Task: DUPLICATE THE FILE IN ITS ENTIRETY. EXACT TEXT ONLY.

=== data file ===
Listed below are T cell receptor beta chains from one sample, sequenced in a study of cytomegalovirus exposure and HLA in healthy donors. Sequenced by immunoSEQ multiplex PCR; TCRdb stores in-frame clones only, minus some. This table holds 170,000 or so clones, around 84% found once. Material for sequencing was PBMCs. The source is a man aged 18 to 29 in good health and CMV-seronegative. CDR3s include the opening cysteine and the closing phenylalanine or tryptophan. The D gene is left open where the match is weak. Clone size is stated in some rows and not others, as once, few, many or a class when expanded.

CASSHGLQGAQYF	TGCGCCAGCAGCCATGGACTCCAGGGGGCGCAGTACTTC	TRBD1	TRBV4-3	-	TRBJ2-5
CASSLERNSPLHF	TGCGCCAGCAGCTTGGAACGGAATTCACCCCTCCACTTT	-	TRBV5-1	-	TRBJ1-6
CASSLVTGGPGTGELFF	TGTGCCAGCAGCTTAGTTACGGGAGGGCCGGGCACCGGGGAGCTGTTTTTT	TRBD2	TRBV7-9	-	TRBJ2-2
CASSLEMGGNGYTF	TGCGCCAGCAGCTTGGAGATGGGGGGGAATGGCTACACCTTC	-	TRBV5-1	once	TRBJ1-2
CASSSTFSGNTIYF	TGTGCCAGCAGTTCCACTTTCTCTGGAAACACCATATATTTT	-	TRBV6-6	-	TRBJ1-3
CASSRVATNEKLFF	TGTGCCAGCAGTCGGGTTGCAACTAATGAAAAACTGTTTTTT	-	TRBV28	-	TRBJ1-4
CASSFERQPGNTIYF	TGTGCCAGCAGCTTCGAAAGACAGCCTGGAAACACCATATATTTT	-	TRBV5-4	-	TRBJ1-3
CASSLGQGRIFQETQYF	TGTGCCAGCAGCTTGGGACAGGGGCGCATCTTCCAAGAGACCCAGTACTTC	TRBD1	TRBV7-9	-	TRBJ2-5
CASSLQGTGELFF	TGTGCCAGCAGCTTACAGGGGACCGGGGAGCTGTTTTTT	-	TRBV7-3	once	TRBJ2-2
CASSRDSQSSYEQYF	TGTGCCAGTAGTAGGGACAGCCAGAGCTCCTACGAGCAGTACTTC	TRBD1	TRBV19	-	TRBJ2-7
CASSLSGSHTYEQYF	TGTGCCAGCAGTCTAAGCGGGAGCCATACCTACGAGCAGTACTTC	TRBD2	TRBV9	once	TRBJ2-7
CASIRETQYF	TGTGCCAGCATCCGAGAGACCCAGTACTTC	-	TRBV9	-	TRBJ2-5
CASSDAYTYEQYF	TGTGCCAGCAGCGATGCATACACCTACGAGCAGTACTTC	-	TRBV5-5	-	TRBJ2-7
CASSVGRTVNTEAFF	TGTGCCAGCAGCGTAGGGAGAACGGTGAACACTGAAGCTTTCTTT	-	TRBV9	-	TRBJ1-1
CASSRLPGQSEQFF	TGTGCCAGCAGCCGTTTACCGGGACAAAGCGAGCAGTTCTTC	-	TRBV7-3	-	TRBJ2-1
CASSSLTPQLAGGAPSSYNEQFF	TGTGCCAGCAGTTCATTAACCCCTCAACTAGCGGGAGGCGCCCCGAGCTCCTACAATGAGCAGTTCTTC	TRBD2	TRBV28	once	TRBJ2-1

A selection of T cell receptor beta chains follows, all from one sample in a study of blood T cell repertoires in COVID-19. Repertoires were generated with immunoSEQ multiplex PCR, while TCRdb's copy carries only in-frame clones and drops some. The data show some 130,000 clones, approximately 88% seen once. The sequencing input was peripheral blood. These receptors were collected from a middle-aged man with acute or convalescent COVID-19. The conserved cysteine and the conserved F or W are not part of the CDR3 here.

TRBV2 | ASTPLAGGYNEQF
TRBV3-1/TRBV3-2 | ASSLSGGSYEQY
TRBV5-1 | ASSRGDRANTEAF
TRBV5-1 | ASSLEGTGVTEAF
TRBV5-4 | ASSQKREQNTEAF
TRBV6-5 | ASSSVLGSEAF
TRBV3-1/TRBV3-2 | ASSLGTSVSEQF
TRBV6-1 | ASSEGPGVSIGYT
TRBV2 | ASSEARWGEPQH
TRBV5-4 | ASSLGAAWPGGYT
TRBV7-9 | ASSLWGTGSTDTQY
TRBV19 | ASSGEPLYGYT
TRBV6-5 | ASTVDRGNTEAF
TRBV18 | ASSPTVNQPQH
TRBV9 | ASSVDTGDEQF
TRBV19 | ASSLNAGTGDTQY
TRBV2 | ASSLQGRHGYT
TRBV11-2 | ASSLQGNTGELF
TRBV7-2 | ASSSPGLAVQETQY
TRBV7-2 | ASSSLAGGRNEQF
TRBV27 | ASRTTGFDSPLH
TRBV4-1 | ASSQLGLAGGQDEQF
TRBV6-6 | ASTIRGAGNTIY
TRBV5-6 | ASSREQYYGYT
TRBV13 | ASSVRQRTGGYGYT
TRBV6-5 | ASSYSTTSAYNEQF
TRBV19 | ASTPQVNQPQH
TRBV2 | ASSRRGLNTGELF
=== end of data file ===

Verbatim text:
Listed below are T cell receptor beta chains from one sample, sequenced in a study of cytomegalovirus exposure and HLA in healthy donors. Sequenced by immunoSEQ multiplex PCR; TCRdb stores in-frame clones only, minus some. This table holds 170,000 or so clones, around 84% found once. Material for sequencing was PBMCs. The source is a man aged 18 to 29 in good health and CMV-seronegative. CDR3s include the opening cysteine and the closing phenylalanine or tryptophan. The D gene is left open where the match is weak. Clone size is stated in some rows and not others, as once, few, many or a class when expanded.

CASSHGLQGAQYF	TGCGCCAGCAGCCATGGACTCCAGGGGGCGCAGTACTTC	TRBD1	TRBV4-3	-	TRBJ2-5
CASSLERNSPLHF	TGCGCCAGCAGCTTGGAACGGAATTCACCCCTCCACTTT	-	TRBV5-1	-	TRBJ1-6
CASSLVTGGPGTGELFF	TGTGCCAGCAGCTTAGTTACGGGAGGGCCGGGCACCGGGGAGCTGTTTTTT	TRBD2	TRBV7-9	-	TRBJ2-2
CASSLEMGGNGYTF	TGCGCCAGCAGCTTGGAGATGGGGGGGAATGGCTACACCTTC	-	TRBV5-1	once	TRBJ1-2
CASSSTFSGNTIYF	TGTGCCAGCAGTTCCACTTTCTCTGGAAACACCATATATTTT	-	TRBV6-6	-	TRBJ1-3
CASSRVATNEKLFF	TGTGCCAGCAGTCGGGTTGCAACTAATGAAAAACTGTTTTTT	-	TRBV28	-	TRBJ1-4
CASSFERQPGNTIYF	TGTGCCAGCAGCTTCGAAAGACAGCCTGGAAACACCATATATTTT	-	TRBV5-4	-	TRBJ1-3
CASSLGQGRIFQETQYF	TGTGCCAGCAGCTTGGGACAGGGGCGCATCTTCCAAGAGACCCAGTACTTC	TRBD1	TRBV7-9	-	TRBJ2-5
CASSLQGTGELFF	TGTGCCAGCAGCTTACAGGGGACCGGGGAGCTGTTTTTT	-	TRBV7-3	once	TRBJ2-2
CASSRDSQSSYEQYF	TGTGCCAGTAGTAGGGACAGCCAGAGCTCCTACGAGCAGTACTTC	TRBD1	TRBV19	-	TRBJ2-7
CASSLSGSHTYEQYF	TGTGCCAGCAGTCTAAGCGGGAGCCATACCTACGAGCAGTACTTC	TRBD2	TRBV9	once	TRBJ2-7
CASIRETQYF	TGTGCCAGCATCCGAGAGACCCAGTACTTC	-	TRBV9	-	TRBJ2-5
CASSDAYTYEQYF	TGTGCCAGCAGCGATGCATACACCTACGAGCAGTACTTC	-	TRBV5-5	-	TRBJ2-7
CASSVGRTVNTEAFF	TGTGCCAGCAGCGTAGGGAGAACGGTGAACACTGAAGCTTTCTTT	-	TRBV9	-	TRBJ1-1
CASSRLPGQSEQFF	TGTGCCAGCAGCCGTTTACCGGGACAAAGCGAGCAGTTCTTC	-	TRBV7-3	-	TRBJ2-1
CASSSLTPQLAGGAPSSYNEQFF	TGTGCCAGCAGTTCATTAACCCCTCAACTAGCGGGAGGCGCCCCGAGCTCCTACAATGAGCAGTTCTTC	TRBD2	TRBV28	once	TRBJ2-1

A selection of T cell receptor beta chains follows, all from one sample in a study of blood T cell repertoires in COVID-19. Repertoires were generated with immunoSEQ multiplex PCR, while TCRdb's copy carries only in-frame clones and drops some. The data show some 130,000 clones, approximately 88% seen once. The sequencing input was peripheral blood. These receptors were collected from a middle-aged man with acute or convalescent COVID-19. The conserved cysteine and the conserved F or W are not part of the CDR3 here.

TRBV2 | ASTPLAGGYNEQF
TRBV3-1/TRBV3-2 | ASSLSGGSYEQY
TRBV5-1 | ASSRGDRANTEAF
TRBV5-1 | ASSLEGTGVTEAF
TRBV5-4 | ASSQKREQNTEAF
TRBV6-5 | ASSSVLGSEAF
TRBV3-1/TRBV3-2 | ASSLGTSVSEQF
TRBV6-1 | ASSEGPGVSIGYT
TRBV2 | ASSEARWGEPQH
TRBV5-4 | ASSLGAAWPGGYT
TRBV7-9 | ASSLWGTGSTDTQY
TRBV19 | ASSGEPLYGYT
TRBV6-5 | ASTVDRGNTEAF
TRBV18 | ASSPTVNQPQH
TRBV9 | ASSVDTGDEQF
TRBV19 | ASSLNAGTGDTQY
TRBV2 | ASSLQGRHGYT
TRBV11-2 | ASSLQGNTGELF
TRBV7-2 | ASSSPGLAVQETQY
TRBV7-2 | ASSSLAGGRNEQF
TRBV27 | ASRTTGFDSPLH
TRBV4-1 | ASSQLGLAGGQDEQF
TRBV6-6 | ASTIRGAGNTIY
TRBV5-6 | ASSREQYYGYT
TRBV13 | ASSVRQRTGGYGYT
TRBV6-5 | ASSYSTTSAYNEQF
TRBV19 | ASTPQVNQPQH
TRBV2 | ASSRRGLNTGELF